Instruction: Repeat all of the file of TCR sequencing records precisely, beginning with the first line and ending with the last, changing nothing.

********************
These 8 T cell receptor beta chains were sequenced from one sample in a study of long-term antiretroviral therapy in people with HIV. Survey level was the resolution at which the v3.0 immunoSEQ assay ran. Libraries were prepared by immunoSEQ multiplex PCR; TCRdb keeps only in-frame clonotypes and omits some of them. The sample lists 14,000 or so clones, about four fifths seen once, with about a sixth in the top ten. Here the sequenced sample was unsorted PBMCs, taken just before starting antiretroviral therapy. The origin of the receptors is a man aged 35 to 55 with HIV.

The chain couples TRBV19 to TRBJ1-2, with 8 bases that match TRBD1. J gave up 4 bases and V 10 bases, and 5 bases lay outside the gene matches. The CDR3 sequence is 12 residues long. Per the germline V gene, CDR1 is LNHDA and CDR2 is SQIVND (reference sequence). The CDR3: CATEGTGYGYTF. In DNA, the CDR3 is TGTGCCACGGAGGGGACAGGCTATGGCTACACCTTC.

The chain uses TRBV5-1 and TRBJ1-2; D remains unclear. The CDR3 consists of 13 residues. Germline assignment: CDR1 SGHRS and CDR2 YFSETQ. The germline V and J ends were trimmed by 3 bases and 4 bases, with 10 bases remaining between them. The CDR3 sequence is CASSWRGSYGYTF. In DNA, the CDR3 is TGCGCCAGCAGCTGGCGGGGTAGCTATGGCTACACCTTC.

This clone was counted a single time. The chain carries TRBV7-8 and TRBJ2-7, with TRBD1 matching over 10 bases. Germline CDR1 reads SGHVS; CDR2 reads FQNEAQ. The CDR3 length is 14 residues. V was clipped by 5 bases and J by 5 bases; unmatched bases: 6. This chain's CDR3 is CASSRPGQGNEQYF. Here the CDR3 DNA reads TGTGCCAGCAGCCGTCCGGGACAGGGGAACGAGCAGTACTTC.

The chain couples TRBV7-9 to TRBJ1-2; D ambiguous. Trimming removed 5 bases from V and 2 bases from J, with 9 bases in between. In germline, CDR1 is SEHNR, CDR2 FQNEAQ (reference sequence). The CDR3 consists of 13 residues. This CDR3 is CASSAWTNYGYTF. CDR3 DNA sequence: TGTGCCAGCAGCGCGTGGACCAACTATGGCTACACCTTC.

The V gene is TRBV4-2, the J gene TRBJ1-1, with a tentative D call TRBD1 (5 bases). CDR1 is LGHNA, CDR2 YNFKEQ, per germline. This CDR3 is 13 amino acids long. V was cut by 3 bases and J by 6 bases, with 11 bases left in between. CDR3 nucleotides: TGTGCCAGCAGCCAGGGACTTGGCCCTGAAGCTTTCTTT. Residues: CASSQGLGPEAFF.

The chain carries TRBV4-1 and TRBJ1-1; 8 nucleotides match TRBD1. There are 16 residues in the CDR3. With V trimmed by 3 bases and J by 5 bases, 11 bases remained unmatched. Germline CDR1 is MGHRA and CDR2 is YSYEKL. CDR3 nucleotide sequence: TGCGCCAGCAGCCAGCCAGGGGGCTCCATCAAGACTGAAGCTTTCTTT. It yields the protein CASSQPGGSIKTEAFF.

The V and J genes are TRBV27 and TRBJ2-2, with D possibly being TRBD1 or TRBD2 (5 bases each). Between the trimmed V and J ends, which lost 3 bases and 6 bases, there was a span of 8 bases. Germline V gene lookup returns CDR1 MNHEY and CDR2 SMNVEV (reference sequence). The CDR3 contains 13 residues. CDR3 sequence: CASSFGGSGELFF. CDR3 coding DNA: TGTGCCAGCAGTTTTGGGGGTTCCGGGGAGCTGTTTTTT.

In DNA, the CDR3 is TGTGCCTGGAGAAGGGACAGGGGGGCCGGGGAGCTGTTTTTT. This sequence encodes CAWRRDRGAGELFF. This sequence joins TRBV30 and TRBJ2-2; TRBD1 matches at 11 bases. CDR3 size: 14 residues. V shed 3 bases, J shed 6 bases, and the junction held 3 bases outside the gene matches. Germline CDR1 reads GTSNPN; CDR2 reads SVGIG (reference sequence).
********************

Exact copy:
These 8 T cell receptor beta chains were sequenced from one sample in a study of long-term antiretroviral therapy in people with HIV. Survey level was the resolution at which the v3.0 immunoSEQ assay ran. Libraries were prepared by immunoSEQ multiplex PCR; TCRdb keeps only in-frame clonotypes and omits some of them. The sample lists 14,000 or so clones, about four fifths seen once, with about a sixth in the top ten. Here the sequenced sample was unsorted PBMCs, taken just before starting antiretroviral therapy. The origin of the receptors is a man aged 35 to 55 with HIV.

The chain couples TRBV19 to TRBJ1-2, with 8 bases that match TRBD1. J gave up 4 bases and V 10 bases, and 5 bases lay outside the gene matches. The CDR3 sequence is 12 residues long. Per the germline V gene, CDR1 is LNHDA and CDR2 is SQIVND (reference sequence). The CDR3: CATEGTGYGYTF. In DNA, the CDR3 is TGTGCCACGGAGGGGACAGGCTATGGCTACACCTTC.

The chain uses TRBV5-1 and TRBJ1-2; D remains unclear. The CDR3 consists of 13 residues. Germline assignment: CDR1 SGHRS and CDR2 YFSETQ. The germline V and J ends were trimmed by 3 bases and 4 bases, with 10 bases remaining between them. The CDR3 sequence is CASSWRGSYGYTF. In DNA, the CDR3 is TGCGCCAGCAGCTGGCGGGGTAGCTATGGCTACACCTTC.

This clone was counted a single time. The chain carries TRBV7-8 and TRBJ2-7, with TRBD1 matching over 10 bases. Germline CDR1 reads SGHVS; CDR2 reads FQNEAQ. The CDR3 length is 14 residues. V was clipped by 5 bases and J by 5 bases; unmatched bases: 6. This chain's CDR3 is CASSRPGQGNEQYF. Here the CDR3 DNA reads TGTGCCAGCAGCCGTCCGGGACAGGGGAACGAGCAGTACTTC.

The chain couples TRBV7-9 to TRBJ1-2; D ambiguous. Trimming removed 5 bases from V and 2 bases from J, with 9 bases in between. In germline, CDR1 is SEHNR, CDR2 FQNEAQ (reference sequence). The CDR3 consists of 13 residues. This CDR3 is CASSAWTNYGYTF. CDR3 DNA sequence: TGTGCCAGCAGCGCGTGGACCAACTATGGCTACACCTTC.

The V gene is TRBV4-2, the J gene TRBJ1-1, with a tentative D call TRBD1 (5 bases). CDR1 is LGHNA, CDR2 YNFKEQ, per germline. This CDR3 is 13 amino acids long. V was cut by 3 bases and J by 6 bases, with 11 bases left in between. CDR3 nucleotides: TGTGCCAGCAGCCAGGGACTTGGCCCTGAAGCTTTCTTT. Residues: CASSQGLGPEAFF.

The chain carries TRBV4-1 and TRBJ1-1; 8 nucleotides match TRBD1. There are 16 residues in the CDR3. With V trimmed by 3 bases and J by 5 bases, 11 bases remained unmatched. Germline CDR1 is MGHRA and CDR2 is YSYEKL. CDR3 nucleotide sequence: TGCGCCAGCAGCCAGCCAGGGGGCTCCATCAAGACTGAAGCTTTCTTT. It yields the protein CASSQPGGSIKTEAFF.

The V and J genes are TRBV27 and TRBJ2-2, with D possibly being TRBD1 or TRBD2 (5 bases each). Between the trimmed V and J ends, which lost 3 bases and 6 bases, there was a span of 8 bases. Germline V gene lookup returns CDR1 MNHEY and CDR2 SMNVEV (reference sequence). The CDR3 contains 13 residues. CDR3 sequence: CASSFGGSGELFF. CDR3 coding DNA: TGTGCCAGCAGTTTTGGGGGTTCCGGGGAGCTGTTTTTT.

In DNA, the CDR3 is TGTGCCTGGAGAAGGGACAGGGGGGCCGGGGAGCTGTTTTTT. This sequence encodes CAWRRDRGAGELFF. This sequence joins TRBV30 and TRBJ2-2; TRBD1 matches at 11 bases. CDR3 size: 14 residues. V shed 3 bases, J shed 6 bases, and the junction held 3 bases outside the gene matches. Germline CDR1 reads GTSNPN; CDR2 reads SVGIG (reference sequence).